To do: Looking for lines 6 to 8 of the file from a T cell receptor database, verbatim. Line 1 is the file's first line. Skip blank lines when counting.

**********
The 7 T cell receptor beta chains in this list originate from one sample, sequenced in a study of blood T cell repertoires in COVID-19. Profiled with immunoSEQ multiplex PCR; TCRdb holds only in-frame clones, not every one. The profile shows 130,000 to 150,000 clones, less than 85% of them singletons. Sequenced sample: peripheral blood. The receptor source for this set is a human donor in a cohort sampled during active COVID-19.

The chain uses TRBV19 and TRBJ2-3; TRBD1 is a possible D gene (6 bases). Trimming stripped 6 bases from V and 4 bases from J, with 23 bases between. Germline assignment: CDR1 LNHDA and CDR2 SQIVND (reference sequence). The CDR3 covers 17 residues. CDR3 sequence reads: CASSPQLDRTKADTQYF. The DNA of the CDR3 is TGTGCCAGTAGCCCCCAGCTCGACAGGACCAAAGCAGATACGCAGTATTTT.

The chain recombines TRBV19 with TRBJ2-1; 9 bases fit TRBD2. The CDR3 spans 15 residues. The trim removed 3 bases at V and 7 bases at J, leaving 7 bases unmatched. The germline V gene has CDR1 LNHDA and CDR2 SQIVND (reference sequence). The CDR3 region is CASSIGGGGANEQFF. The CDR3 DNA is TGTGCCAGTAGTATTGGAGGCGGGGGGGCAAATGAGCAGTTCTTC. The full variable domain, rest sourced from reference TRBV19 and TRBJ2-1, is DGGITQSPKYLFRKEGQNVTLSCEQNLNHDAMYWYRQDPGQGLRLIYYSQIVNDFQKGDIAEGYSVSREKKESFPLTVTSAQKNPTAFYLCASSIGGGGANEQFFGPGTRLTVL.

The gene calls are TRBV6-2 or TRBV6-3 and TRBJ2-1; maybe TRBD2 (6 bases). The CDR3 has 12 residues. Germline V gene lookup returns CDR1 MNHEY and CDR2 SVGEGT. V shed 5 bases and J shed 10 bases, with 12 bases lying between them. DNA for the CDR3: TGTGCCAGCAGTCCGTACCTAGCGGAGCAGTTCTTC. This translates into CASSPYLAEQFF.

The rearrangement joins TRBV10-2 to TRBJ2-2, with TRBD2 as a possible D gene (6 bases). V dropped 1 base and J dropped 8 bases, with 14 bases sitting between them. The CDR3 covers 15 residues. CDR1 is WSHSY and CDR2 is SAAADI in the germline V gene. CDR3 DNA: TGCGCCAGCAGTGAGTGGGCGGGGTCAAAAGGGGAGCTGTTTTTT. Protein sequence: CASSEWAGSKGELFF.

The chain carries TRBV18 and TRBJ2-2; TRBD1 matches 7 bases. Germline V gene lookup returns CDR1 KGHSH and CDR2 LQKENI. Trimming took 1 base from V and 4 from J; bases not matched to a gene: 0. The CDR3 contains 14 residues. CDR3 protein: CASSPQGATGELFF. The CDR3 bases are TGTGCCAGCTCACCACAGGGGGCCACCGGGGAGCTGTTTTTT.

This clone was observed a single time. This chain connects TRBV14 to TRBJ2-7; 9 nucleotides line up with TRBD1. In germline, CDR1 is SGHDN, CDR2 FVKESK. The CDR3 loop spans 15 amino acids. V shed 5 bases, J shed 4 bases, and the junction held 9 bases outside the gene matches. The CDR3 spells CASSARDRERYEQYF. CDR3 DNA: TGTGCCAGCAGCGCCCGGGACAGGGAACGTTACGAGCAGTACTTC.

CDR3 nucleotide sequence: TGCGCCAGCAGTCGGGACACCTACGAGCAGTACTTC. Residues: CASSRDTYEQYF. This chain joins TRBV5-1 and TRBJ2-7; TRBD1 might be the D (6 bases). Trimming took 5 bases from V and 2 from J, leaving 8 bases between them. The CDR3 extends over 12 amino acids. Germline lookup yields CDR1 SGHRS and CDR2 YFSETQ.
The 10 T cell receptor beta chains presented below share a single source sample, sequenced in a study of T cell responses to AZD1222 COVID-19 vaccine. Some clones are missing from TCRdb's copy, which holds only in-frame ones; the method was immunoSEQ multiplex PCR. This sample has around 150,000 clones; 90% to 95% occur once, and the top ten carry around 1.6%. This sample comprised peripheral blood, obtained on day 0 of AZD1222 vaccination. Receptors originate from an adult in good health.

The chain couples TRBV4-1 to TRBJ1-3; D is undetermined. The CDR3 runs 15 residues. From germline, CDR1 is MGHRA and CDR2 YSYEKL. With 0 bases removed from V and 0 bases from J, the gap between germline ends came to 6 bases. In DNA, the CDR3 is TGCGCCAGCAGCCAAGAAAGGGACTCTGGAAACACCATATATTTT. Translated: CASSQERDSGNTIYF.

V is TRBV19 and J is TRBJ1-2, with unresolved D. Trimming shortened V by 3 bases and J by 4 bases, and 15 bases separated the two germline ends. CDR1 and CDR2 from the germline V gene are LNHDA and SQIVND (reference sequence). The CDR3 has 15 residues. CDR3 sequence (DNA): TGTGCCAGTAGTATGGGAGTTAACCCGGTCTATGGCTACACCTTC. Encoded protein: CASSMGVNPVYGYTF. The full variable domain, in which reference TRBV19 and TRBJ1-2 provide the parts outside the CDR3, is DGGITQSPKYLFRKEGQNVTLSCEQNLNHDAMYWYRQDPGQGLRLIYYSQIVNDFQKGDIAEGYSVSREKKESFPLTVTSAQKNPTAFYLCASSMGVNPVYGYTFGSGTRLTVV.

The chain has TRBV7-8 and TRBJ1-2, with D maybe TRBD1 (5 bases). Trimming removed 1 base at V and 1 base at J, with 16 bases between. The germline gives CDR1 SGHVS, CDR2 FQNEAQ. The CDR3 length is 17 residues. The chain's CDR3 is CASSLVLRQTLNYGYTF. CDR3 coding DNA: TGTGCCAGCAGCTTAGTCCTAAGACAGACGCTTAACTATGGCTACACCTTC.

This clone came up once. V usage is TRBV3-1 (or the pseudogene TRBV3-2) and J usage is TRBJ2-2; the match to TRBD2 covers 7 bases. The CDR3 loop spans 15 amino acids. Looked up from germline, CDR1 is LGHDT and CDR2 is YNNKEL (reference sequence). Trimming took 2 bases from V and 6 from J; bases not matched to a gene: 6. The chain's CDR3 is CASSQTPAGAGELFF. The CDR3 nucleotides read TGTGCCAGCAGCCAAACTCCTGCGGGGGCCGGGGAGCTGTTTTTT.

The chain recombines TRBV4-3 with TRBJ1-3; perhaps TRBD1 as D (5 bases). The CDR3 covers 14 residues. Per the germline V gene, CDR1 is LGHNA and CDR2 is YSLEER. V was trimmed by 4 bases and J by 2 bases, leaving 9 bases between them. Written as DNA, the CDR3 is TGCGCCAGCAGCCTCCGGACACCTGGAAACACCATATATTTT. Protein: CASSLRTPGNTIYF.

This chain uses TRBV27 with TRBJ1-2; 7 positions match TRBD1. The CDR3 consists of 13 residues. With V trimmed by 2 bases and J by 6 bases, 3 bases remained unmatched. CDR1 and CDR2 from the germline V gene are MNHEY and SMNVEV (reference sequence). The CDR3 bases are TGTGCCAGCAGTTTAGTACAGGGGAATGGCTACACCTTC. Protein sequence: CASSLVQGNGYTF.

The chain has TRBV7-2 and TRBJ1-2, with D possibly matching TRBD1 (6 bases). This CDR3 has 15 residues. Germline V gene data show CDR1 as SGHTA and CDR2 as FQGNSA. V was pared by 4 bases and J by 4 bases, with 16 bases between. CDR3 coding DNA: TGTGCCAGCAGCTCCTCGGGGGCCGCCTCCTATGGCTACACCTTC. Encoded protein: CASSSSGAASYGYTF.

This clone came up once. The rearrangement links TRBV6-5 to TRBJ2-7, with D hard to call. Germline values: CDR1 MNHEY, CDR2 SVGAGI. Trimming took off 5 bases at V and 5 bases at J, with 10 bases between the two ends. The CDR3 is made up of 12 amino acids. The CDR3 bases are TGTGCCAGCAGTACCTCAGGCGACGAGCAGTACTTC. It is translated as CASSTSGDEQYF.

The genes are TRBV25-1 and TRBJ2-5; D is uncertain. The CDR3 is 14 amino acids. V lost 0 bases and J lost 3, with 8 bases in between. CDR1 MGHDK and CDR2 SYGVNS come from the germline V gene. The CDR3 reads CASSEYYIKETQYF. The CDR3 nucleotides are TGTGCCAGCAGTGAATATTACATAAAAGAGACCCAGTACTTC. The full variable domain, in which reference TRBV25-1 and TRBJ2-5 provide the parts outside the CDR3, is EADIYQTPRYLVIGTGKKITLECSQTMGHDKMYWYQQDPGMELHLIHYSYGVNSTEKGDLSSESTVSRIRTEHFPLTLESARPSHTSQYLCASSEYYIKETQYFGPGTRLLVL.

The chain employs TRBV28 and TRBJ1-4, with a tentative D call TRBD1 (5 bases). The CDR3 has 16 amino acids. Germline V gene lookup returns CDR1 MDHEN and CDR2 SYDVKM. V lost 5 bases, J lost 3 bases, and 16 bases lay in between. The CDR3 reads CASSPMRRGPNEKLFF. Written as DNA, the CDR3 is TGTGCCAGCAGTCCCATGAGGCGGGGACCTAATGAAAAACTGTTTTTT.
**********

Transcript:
The chain carries TRBV18 and TRBJ2-2; TRBD1 matches 7 bases. Germline V gene lookup returns CDR1 KGHSH and CDR2 LQKENI. Trimming took 1 base from V and 4 from J; bases not matched to a gene: 0. The CDR3 contains 14 residues. CDR3 protein: CASSPQGATGELFF. The CDR3 bases are TGTGCCAGCTCACCACAGGGGGCCACCGGGGAGCTGTTTTTT.

This clone was observed a single time. This chain connects TRBV14 to TRBJ2-7; 9 nucleotides line up with TRBD1. In germline, CDR1 is SGHDN, CDR2 FVKESK. The CDR3 loop spans 15 amino acids. V shed 5 bases, J shed 4 bases, and the junction held 9 bases outside the gene matches. The CDR3 spells CASSARDRERYEQYF. CDR3 DNA: TGTGCCAGCAGCGCCCGGGACAGGGAACGTTACGAGCAGTACTTC.

CDR3 nucleotide sequence: TGCGCCAGCAGTCGGGACACCTACGAGCAGTACTTC. Residues: CASSRDTYEQYF. This chain joins TRBV5-1 and TRBJ2-7; TRBD1 might be the D (6 bases). Trimming took 5 bases from V and 2 from J, leaving 8 bases between them. The CDR3 extends over 12 amino acids. Germline lookup yields CDR1 SGHRS and CDR2 YFSETQ.